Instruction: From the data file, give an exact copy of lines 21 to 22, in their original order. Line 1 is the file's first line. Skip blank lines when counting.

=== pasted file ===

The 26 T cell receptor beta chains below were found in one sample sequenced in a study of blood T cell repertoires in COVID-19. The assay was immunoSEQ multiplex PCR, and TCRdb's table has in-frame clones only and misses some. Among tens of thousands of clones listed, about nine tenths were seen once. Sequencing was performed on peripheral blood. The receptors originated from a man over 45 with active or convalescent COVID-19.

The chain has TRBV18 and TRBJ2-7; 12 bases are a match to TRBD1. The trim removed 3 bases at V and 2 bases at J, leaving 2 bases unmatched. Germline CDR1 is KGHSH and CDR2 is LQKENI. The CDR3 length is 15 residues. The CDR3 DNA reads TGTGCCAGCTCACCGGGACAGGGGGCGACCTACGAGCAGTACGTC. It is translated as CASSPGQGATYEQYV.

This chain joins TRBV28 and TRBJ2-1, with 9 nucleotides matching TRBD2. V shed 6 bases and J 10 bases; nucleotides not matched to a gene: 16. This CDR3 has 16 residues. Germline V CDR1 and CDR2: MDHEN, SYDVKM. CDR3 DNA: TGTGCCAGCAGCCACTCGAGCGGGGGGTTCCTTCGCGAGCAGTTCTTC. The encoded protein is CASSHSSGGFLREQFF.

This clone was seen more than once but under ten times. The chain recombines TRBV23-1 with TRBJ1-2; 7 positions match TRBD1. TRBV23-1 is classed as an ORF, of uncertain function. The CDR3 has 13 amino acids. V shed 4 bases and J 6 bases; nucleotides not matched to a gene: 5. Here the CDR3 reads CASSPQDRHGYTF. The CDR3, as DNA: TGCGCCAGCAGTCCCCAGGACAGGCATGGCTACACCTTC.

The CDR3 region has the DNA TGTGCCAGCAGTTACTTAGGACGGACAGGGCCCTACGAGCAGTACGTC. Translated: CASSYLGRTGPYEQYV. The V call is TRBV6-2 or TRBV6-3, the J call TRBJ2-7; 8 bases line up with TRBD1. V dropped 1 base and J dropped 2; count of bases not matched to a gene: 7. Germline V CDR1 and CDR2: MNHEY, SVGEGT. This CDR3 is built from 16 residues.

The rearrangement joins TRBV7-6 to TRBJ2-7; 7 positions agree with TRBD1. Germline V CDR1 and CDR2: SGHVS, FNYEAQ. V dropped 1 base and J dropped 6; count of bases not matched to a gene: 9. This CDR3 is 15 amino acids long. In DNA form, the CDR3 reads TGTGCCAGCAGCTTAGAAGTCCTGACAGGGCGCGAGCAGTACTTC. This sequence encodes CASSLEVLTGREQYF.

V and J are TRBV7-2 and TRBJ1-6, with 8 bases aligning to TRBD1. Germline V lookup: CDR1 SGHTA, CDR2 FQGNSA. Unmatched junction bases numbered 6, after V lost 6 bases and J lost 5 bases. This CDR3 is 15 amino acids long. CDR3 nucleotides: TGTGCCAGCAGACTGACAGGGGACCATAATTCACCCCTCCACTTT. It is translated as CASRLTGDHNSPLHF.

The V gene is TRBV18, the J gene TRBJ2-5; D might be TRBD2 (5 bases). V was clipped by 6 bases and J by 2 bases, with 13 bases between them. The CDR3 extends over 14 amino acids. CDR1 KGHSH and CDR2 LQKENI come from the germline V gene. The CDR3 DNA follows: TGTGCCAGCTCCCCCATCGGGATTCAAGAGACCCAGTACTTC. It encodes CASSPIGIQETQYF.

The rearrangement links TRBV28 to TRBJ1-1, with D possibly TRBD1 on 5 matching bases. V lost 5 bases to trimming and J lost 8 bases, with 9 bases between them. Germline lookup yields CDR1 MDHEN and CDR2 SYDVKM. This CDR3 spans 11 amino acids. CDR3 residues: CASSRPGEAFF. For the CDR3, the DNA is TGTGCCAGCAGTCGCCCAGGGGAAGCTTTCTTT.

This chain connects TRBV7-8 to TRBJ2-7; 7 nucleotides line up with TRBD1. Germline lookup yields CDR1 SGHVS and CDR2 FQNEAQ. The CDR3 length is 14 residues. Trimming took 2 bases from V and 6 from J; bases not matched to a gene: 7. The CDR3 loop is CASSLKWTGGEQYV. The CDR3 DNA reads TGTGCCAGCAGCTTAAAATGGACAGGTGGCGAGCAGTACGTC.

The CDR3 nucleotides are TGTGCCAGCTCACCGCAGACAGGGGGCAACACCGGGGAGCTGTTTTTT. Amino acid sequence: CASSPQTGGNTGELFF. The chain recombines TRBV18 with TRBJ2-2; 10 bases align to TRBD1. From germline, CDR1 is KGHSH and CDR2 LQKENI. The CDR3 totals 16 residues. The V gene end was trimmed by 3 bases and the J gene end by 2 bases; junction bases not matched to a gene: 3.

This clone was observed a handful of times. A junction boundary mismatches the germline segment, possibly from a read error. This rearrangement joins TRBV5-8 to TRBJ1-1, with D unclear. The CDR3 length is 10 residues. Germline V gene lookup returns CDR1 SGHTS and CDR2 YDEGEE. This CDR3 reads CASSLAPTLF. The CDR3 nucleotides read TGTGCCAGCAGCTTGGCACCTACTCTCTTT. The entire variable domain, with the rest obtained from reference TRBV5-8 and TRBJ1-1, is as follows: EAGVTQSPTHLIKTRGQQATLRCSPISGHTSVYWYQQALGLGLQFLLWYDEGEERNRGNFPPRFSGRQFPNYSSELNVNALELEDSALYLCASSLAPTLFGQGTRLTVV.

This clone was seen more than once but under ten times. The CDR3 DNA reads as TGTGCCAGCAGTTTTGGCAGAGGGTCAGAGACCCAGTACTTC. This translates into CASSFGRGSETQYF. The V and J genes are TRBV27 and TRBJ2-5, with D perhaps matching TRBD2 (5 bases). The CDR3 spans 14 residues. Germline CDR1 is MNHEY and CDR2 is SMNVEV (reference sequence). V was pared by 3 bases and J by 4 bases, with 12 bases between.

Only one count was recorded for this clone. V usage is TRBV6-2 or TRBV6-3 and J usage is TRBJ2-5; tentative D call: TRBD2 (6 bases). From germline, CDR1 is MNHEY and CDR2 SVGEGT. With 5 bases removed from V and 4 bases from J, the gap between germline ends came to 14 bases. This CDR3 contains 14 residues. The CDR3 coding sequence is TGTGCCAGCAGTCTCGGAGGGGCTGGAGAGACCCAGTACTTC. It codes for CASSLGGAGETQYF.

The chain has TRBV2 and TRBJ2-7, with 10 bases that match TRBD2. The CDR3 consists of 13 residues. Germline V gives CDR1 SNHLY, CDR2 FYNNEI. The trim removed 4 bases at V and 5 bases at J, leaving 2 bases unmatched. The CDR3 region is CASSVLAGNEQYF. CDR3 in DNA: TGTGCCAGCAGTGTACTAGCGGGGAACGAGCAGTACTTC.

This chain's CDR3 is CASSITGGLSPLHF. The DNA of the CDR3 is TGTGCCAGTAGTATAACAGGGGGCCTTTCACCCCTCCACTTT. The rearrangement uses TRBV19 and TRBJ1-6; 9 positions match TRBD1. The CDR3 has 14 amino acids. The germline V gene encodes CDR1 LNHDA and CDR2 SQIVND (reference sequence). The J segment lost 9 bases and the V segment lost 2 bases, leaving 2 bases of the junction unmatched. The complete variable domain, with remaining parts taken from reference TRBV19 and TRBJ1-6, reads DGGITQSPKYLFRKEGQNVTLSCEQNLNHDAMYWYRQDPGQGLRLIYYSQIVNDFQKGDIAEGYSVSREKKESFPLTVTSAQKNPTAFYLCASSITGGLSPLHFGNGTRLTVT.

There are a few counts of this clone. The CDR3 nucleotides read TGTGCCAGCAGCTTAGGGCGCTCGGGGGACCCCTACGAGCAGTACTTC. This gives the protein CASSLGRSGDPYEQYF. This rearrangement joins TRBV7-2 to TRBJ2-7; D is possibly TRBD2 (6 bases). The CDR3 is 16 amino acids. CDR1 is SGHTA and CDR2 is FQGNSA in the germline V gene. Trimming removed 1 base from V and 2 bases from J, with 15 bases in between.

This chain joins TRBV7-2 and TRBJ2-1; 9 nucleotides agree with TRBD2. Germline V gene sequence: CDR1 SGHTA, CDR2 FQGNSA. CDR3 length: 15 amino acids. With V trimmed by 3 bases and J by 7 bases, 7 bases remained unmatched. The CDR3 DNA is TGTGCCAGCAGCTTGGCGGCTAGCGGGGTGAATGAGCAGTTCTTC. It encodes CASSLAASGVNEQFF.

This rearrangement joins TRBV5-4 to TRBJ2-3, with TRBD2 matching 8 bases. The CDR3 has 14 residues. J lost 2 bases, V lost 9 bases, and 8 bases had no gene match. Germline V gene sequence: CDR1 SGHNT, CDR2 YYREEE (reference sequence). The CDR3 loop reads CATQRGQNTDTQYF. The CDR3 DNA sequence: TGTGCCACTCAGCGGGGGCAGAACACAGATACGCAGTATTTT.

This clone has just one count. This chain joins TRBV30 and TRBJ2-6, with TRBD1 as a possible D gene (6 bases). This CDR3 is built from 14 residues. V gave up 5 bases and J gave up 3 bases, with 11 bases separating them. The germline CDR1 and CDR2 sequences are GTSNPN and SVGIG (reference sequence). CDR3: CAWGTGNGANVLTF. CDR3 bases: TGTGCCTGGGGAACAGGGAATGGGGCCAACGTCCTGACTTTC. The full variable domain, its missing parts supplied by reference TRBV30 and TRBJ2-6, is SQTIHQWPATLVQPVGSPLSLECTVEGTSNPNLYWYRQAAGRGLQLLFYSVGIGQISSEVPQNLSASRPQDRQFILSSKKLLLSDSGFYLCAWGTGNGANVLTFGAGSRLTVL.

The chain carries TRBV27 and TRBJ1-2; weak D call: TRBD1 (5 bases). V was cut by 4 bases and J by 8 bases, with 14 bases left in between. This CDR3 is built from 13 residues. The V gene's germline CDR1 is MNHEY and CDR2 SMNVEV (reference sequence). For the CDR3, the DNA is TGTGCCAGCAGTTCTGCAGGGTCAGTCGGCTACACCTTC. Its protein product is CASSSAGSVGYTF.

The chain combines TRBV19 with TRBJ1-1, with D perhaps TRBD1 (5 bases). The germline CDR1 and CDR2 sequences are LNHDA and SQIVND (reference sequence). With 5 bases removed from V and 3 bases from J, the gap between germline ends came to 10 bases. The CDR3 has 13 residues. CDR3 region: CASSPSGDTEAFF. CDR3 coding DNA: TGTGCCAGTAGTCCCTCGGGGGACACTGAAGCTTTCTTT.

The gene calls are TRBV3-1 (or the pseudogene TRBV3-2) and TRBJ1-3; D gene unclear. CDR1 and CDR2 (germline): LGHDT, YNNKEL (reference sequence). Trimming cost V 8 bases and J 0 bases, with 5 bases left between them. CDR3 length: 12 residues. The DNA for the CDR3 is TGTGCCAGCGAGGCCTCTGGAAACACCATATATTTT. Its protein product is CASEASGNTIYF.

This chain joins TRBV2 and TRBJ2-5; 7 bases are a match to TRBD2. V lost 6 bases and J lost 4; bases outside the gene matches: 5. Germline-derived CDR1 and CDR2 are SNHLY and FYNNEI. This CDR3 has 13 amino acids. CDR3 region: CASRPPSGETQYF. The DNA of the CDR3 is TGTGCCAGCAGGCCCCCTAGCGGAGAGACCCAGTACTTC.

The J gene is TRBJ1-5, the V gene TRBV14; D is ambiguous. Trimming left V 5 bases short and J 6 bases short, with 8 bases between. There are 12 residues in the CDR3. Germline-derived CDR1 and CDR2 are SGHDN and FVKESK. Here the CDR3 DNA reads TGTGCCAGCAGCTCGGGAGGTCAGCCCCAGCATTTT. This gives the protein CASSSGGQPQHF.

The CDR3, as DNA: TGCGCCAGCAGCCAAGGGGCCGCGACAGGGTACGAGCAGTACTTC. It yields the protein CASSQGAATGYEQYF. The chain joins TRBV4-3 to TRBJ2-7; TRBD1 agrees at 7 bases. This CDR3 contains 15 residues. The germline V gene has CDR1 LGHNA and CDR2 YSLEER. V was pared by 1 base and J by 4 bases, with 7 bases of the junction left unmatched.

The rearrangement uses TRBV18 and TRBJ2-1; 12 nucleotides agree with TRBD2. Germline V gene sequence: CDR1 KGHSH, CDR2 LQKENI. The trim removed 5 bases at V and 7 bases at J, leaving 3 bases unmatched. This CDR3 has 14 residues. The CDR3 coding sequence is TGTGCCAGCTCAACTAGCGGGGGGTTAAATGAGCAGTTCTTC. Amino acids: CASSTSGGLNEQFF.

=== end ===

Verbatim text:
The chain carries TRBV27 and TRBJ1-2; weak D call: TRBD1 (5 bases). V was cut by 4 bases and J by 8 bases, with 14 bases left in between. This CDR3 is built from 13 residues. The V gene's germline CDR1 is MNHEY and CDR2 SMNVEV (reference sequence). For the CDR3, the DNA is TGTGCCAGCAGTTCTGCAGGGTCAGTCGGCTACACCTTC. Its protein product is CASSSAGSVGYTF.

The chain combines TRBV19 with TRBJ1-1, with D perhaps TRBD1 (5 bases). The germline CDR1 and CDR2 sequences are LNHDA and SQIVND (reference sequence). With 5 bases removed from V and 3 bases from J, the gap between germline ends came to 10 bases. The CDR3 has 13 residues. CDR3 region: CASSPSGDTEAFF. CDR3 coding DNA: TGTGCCAGTAGTCCCTCGGGGGACACTGAAGCTTTCTTT.